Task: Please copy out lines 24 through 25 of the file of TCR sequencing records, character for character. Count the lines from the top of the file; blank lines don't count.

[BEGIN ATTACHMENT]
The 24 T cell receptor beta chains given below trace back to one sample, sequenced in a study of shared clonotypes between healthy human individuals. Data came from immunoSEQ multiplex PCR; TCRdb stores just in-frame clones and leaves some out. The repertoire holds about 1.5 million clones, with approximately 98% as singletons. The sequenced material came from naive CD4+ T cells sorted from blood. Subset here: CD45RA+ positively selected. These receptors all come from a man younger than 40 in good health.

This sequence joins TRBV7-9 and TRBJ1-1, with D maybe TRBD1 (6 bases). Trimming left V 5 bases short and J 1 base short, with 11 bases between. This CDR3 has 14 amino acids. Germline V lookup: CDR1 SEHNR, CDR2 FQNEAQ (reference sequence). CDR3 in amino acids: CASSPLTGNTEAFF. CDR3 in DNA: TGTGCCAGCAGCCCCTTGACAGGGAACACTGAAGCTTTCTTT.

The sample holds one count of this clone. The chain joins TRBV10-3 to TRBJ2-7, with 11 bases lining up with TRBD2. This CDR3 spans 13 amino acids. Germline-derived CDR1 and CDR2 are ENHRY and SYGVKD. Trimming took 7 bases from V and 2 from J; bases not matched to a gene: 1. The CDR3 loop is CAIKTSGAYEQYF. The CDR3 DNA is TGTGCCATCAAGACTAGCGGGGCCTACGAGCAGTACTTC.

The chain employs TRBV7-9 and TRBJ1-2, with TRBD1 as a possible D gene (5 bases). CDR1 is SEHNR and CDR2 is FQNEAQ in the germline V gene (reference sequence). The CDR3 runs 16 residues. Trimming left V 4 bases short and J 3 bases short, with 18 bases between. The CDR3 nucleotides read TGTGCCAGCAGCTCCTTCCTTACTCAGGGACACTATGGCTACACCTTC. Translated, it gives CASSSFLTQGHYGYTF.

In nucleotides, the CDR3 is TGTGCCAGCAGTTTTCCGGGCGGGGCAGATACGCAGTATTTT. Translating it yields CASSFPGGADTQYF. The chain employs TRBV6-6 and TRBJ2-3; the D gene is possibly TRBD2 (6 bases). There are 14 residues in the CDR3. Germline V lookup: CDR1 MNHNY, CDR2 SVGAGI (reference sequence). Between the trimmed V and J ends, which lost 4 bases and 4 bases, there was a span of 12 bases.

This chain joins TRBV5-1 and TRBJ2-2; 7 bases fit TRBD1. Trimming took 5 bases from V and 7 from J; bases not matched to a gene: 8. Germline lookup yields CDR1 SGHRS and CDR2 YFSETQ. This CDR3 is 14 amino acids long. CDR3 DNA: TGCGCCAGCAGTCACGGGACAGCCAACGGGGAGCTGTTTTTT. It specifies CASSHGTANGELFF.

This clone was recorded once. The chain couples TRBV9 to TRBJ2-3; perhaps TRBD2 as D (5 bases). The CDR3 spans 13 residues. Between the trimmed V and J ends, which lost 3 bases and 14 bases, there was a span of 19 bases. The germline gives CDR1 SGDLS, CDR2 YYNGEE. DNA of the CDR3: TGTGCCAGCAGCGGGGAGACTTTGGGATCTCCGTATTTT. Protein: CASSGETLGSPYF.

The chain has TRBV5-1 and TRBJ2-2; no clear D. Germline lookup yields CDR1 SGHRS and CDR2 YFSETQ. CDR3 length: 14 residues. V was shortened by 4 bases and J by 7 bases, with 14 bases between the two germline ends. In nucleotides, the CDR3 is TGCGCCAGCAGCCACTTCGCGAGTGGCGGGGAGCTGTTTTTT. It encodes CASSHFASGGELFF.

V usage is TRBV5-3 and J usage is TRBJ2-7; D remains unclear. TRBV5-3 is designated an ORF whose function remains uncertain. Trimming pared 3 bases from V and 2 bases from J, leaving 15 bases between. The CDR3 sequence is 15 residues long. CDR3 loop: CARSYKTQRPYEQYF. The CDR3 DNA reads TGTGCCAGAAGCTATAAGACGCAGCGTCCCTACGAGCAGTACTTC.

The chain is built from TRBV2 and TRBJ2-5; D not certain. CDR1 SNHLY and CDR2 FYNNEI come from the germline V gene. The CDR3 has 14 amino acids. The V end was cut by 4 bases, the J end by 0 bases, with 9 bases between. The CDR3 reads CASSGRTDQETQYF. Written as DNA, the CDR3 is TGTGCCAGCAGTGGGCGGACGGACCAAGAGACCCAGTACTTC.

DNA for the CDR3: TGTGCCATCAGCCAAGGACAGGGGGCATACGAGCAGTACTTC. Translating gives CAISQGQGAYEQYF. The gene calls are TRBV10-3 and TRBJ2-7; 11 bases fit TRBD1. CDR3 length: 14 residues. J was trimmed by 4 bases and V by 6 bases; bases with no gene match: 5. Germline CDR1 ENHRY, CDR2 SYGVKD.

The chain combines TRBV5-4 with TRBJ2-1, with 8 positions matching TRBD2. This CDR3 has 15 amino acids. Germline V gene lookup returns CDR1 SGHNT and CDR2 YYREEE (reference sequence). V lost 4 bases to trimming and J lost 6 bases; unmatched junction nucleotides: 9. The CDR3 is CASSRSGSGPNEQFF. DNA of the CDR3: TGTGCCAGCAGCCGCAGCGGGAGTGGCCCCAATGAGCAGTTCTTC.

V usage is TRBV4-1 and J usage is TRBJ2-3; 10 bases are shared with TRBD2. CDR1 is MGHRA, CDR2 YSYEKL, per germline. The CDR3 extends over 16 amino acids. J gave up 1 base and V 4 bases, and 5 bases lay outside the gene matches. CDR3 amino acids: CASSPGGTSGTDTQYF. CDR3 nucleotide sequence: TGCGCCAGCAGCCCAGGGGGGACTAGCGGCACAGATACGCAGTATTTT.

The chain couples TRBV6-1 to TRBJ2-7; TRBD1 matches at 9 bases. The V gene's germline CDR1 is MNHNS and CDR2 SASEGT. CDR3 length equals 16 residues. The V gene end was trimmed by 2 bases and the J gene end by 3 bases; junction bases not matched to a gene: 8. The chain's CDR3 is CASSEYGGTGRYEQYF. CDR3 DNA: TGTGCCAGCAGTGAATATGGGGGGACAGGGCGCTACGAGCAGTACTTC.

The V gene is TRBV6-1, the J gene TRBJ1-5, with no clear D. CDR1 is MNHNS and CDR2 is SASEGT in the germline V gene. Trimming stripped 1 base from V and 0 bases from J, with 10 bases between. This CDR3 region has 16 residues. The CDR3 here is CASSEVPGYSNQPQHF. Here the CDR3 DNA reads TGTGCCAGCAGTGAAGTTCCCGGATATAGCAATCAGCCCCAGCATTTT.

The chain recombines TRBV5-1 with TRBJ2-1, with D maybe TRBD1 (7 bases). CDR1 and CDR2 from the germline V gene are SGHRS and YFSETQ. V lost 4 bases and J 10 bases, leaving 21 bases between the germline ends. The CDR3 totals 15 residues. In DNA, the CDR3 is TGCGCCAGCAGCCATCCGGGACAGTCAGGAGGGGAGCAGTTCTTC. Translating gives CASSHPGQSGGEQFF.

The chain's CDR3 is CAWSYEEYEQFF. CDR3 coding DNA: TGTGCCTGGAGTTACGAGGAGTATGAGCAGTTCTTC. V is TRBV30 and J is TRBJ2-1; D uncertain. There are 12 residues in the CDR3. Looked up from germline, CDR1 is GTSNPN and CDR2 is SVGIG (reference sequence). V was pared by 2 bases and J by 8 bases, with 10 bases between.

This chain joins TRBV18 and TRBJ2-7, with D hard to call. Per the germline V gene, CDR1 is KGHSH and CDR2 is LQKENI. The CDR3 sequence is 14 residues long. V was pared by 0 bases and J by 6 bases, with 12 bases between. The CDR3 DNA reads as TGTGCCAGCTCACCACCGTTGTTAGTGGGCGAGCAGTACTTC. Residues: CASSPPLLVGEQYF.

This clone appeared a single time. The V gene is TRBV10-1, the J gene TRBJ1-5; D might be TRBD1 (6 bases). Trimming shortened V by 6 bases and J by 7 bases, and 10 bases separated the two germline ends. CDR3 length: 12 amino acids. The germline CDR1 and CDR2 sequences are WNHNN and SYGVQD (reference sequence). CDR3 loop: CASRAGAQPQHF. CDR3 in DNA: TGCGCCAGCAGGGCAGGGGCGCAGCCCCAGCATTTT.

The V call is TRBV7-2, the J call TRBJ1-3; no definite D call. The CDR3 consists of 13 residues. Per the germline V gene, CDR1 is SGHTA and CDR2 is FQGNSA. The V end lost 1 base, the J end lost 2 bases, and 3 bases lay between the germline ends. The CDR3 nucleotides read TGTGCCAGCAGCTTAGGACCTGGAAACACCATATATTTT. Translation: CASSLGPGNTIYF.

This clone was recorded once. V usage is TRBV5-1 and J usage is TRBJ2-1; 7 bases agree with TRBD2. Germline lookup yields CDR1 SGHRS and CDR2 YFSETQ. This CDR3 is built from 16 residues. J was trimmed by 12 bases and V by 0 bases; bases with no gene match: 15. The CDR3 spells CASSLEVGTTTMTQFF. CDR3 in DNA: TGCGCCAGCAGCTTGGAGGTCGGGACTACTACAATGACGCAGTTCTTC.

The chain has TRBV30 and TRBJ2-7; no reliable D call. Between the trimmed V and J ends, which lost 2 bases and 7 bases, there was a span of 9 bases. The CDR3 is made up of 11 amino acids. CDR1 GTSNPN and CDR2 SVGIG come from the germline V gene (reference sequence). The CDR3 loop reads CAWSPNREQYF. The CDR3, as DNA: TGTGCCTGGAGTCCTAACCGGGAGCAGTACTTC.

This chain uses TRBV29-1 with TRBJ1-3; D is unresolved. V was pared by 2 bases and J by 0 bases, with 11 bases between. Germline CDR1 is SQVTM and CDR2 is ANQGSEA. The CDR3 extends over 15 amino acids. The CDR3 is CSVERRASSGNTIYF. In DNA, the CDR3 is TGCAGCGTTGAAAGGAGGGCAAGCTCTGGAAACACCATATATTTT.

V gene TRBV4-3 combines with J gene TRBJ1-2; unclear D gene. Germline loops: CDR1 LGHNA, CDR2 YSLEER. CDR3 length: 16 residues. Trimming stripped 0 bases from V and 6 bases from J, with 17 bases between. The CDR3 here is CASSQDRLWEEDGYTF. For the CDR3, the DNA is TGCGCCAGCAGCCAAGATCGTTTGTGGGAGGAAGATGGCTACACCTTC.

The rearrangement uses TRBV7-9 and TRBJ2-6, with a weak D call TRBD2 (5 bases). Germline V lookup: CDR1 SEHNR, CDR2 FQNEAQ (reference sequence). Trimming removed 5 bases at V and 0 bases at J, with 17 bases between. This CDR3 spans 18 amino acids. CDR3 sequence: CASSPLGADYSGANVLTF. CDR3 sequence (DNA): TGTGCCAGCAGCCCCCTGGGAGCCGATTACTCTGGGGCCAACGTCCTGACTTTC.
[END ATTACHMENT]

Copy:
V gene TRBV4-3 combines with J gene TRBJ1-2; unclear D gene. Germline loops: CDR1 LGHNA, CDR2 YSLEER. CDR3 length: 16 residues. Trimming stripped 0 bases from V and 6 bases from J, with 17 bases between. The CDR3 here is CASSQDRLWEEDGYTF. For the CDR3, the DNA is TGCGCCAGCAGCCAAGATCGTTTGTGGGAGGAAGATGGCTACACCTTC.

The rearrangement uses TRBV7-9 and TRBJ2-6, with a weak D call TRBD2 (5 bases). Germline V lookup: CDR1 SEHNR, CDR2 FQNEAQ (reference sequence). Trimming removed 5 bases at V and 0 bases at J, with 17 bases between. This CDR3 spans 18 amino acids. CDR3 sequence: CASSPLGADYSGANVLTF. CDR3 sequence (DNA): TGTGCCAGCAGCCCCCTGGGAGCCGATTACTCTGGGGCCAACGTCCTGACTTTC.